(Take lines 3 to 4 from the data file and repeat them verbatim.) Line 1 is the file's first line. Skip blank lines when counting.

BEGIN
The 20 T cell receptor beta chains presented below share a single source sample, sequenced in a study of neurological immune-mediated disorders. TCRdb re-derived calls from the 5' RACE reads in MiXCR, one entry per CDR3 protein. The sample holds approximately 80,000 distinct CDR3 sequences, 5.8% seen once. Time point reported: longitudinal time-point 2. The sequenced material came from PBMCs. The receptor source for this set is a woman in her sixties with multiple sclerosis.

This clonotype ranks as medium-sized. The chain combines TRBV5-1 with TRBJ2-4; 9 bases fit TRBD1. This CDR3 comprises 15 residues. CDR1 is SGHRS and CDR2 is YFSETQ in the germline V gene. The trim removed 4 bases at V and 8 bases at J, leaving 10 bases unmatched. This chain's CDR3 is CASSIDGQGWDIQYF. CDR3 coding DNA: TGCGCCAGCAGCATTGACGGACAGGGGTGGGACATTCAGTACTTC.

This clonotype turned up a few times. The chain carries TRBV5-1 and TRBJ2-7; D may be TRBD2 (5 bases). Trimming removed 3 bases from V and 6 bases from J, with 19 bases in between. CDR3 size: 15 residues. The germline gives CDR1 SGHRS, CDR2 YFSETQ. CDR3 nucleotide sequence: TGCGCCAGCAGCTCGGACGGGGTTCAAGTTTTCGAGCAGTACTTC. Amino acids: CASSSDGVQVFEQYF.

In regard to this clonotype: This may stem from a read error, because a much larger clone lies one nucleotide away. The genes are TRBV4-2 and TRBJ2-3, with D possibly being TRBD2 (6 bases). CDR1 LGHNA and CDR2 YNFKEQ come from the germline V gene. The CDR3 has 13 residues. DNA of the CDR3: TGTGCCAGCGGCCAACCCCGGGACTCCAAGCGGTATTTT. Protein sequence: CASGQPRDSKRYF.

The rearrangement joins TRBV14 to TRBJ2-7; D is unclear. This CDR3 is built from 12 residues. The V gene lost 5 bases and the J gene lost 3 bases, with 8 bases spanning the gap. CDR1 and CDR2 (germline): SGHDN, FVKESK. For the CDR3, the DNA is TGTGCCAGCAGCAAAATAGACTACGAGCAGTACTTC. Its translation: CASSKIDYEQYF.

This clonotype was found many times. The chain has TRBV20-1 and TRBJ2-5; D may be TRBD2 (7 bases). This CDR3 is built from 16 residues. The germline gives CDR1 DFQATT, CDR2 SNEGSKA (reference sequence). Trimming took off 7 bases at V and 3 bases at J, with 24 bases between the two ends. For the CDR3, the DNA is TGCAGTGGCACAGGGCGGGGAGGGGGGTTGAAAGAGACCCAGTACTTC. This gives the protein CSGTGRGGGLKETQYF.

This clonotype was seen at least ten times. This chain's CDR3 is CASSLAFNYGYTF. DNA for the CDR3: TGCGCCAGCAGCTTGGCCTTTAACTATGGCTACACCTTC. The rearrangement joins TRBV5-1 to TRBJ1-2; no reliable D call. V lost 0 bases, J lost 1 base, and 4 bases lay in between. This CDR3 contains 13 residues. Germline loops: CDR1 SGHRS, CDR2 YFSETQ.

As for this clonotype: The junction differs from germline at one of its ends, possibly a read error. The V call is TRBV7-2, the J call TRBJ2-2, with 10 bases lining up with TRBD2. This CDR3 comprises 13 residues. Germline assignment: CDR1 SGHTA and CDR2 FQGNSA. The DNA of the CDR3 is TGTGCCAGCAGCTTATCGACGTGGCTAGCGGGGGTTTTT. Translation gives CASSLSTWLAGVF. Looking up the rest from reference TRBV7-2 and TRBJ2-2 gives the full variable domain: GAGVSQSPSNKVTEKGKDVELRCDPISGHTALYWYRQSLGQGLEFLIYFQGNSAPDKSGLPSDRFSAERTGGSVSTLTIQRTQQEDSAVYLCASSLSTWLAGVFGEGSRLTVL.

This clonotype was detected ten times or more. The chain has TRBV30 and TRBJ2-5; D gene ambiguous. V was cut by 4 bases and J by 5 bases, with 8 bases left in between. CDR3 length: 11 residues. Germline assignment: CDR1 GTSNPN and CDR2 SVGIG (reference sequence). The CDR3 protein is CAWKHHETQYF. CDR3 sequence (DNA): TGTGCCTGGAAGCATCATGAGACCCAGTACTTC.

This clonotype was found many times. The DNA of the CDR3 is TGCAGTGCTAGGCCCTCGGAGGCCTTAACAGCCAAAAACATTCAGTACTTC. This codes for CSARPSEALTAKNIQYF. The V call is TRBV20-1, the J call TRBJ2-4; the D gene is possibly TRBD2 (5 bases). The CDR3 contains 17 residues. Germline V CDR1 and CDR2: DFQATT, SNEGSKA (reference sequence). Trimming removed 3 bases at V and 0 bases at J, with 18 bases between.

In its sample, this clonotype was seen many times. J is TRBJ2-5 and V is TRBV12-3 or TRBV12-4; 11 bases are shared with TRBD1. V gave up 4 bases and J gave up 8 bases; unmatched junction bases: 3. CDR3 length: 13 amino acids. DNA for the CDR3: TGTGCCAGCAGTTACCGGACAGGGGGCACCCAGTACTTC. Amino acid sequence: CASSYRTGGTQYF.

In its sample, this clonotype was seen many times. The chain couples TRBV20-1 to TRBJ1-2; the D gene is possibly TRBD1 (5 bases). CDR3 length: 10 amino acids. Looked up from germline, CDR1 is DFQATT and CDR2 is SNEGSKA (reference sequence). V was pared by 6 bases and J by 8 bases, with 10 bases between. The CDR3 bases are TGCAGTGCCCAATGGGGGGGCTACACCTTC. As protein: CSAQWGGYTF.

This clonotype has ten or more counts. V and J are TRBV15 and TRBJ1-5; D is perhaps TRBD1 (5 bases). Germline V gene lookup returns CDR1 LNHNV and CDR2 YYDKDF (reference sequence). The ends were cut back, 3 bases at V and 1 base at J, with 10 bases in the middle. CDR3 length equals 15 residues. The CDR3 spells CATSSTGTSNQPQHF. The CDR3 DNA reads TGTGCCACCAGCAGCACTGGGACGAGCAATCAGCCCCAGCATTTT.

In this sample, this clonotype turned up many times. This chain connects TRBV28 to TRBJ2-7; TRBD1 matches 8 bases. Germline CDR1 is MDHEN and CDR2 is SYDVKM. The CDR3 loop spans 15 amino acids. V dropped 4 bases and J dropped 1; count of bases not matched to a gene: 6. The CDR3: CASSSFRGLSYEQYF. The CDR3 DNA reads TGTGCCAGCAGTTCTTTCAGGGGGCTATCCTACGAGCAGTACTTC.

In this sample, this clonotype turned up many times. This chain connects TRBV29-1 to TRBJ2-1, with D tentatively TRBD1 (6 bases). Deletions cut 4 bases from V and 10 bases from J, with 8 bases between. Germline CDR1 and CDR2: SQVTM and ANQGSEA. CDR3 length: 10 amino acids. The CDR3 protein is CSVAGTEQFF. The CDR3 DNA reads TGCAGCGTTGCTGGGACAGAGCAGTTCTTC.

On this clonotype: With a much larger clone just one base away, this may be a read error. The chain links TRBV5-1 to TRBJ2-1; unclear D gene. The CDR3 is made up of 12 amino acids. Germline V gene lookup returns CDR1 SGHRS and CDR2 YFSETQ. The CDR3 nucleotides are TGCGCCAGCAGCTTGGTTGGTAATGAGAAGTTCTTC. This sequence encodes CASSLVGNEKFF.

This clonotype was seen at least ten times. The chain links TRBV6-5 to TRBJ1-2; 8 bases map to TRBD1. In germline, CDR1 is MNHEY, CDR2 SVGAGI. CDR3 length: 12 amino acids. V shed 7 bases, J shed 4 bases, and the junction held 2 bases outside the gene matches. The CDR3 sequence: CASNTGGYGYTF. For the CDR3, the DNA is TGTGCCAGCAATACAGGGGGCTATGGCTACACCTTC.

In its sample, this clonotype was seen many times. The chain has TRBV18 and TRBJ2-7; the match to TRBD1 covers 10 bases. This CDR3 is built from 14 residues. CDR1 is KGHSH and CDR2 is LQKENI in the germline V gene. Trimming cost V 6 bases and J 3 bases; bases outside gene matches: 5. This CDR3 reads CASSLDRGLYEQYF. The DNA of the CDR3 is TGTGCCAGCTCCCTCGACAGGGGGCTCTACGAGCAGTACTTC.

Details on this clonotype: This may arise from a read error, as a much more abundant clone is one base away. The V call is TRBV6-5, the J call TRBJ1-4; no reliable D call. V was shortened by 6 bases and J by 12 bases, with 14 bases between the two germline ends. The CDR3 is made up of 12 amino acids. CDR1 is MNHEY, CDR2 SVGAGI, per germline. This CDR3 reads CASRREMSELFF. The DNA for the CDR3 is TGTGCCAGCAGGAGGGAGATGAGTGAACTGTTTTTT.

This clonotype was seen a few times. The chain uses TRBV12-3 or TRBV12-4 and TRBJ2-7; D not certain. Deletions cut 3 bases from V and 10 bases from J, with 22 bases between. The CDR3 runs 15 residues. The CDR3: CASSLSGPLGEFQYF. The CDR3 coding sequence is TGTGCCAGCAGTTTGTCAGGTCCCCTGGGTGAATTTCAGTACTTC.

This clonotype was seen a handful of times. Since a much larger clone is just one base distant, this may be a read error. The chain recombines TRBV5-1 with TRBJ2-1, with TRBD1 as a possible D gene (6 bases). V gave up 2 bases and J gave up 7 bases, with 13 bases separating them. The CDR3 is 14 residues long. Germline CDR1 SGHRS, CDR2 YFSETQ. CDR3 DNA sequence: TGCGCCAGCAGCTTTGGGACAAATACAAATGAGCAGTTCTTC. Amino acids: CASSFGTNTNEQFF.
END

This clonotype turned up a few times. The chain carries TRBV5-1 and TRBJ2-7; D may be TRBD2 (5 bases). Trimming removed 3 bases from V and 6 bases from J, with 19 bases in between. CDR3 size: 15 residues. The germline gives CDR1 SGHRS, CDR2 YFSETQ. CDR3 nucleotide sequence: TGCGCCAGCAGCTCGGACGGGGTTCAAGTTTTCGAGCAGTACTTC. Amino acids: CASSSDGVQVFEQYF.

In regard to this clonotype: This may stem from a read error, because a much larger clone lies one nucleotide away. The genes are TRBV4-2 and TRBJ2-3, with D possibly being TRBD2 (6 bases). CDR1 LGHNA and CDR2 YNFKEQ come from the germline V gene. The CDR3 has 13 residues. DNA of the CDR3: TGTGCCAGCGGCCAACCCCGGGACTCCAAGCGGTATTTT. Protein sequence: CASGQPRDSKRYF.